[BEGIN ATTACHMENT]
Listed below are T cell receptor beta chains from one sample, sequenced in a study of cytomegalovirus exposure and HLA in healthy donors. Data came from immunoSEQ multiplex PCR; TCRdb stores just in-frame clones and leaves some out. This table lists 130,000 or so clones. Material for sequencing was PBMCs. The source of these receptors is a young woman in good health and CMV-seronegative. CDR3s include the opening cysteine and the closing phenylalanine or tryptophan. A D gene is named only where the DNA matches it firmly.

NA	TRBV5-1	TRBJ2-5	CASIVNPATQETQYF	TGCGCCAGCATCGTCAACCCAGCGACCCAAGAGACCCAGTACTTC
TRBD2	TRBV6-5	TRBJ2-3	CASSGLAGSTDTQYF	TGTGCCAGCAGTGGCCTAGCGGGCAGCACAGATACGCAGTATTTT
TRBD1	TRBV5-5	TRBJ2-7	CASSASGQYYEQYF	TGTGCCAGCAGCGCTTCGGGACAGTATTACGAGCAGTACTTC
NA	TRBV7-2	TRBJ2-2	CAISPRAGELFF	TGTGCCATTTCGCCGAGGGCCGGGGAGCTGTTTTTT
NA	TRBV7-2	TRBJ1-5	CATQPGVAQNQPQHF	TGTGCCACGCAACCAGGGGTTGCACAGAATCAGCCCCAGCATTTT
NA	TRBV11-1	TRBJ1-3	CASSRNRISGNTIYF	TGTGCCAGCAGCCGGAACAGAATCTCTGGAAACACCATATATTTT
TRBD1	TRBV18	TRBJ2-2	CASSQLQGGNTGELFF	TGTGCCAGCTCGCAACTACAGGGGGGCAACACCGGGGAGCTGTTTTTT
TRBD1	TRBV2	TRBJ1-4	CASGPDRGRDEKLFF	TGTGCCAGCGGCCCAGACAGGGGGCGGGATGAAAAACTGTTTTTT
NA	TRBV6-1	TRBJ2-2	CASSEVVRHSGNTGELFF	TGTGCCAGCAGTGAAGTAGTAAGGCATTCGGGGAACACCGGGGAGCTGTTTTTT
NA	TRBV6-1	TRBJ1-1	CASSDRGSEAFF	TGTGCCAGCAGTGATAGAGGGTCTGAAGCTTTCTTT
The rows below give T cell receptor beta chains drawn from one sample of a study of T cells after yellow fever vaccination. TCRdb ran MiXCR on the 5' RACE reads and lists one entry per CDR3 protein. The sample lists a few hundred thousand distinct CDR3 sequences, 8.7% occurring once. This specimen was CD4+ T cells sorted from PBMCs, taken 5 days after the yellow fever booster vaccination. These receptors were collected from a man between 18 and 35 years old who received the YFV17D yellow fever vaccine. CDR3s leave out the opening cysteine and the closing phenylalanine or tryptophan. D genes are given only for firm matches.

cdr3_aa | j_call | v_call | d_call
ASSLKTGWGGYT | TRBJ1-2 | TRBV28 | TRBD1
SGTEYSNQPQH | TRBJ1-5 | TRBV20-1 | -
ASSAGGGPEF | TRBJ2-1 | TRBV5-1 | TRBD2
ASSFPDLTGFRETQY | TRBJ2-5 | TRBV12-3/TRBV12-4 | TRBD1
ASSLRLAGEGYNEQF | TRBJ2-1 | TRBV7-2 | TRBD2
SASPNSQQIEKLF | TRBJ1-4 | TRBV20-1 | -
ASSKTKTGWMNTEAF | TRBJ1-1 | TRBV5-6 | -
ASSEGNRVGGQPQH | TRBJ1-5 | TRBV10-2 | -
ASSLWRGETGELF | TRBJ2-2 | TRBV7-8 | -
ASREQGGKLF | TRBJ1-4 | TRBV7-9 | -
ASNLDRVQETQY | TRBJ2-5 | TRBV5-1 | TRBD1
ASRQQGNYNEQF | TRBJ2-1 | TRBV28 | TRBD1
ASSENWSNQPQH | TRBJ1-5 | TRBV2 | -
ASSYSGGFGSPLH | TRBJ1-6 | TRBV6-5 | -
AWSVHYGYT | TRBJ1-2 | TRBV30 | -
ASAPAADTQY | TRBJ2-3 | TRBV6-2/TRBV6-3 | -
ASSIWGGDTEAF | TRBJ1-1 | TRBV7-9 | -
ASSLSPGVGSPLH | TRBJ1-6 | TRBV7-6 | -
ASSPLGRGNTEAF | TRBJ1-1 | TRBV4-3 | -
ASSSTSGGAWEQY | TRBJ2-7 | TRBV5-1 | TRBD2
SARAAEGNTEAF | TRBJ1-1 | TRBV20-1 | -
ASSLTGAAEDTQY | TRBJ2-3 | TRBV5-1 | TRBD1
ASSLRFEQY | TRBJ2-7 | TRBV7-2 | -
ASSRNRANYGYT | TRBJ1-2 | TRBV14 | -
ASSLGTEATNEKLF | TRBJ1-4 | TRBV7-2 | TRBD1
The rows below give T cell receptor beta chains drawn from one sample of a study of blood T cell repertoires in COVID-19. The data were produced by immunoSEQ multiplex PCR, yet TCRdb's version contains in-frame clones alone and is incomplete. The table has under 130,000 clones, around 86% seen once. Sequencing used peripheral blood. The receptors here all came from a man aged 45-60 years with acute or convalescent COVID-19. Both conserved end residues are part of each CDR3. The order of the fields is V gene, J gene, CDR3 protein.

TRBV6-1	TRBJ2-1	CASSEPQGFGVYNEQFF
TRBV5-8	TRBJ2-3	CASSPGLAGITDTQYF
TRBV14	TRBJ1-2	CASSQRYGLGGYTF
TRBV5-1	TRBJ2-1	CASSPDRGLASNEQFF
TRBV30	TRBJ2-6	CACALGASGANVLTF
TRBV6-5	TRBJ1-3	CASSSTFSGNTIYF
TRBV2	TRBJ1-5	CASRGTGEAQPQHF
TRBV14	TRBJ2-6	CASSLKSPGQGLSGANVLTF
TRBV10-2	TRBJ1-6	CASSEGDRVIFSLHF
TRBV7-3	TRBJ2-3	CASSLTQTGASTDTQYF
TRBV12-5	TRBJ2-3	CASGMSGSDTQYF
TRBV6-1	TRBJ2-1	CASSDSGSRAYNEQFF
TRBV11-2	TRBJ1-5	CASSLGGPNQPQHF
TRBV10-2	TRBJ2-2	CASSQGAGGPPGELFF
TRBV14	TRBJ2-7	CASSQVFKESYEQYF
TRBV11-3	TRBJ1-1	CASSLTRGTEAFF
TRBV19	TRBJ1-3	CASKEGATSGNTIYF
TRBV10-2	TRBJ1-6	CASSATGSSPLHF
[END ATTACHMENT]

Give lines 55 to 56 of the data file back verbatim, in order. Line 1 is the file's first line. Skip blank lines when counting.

TRBV11-3	TRBJ1-1	CASSLTRGTEAFF
TRBV19	TRBJ1-3	CASKEGATSGNTIYF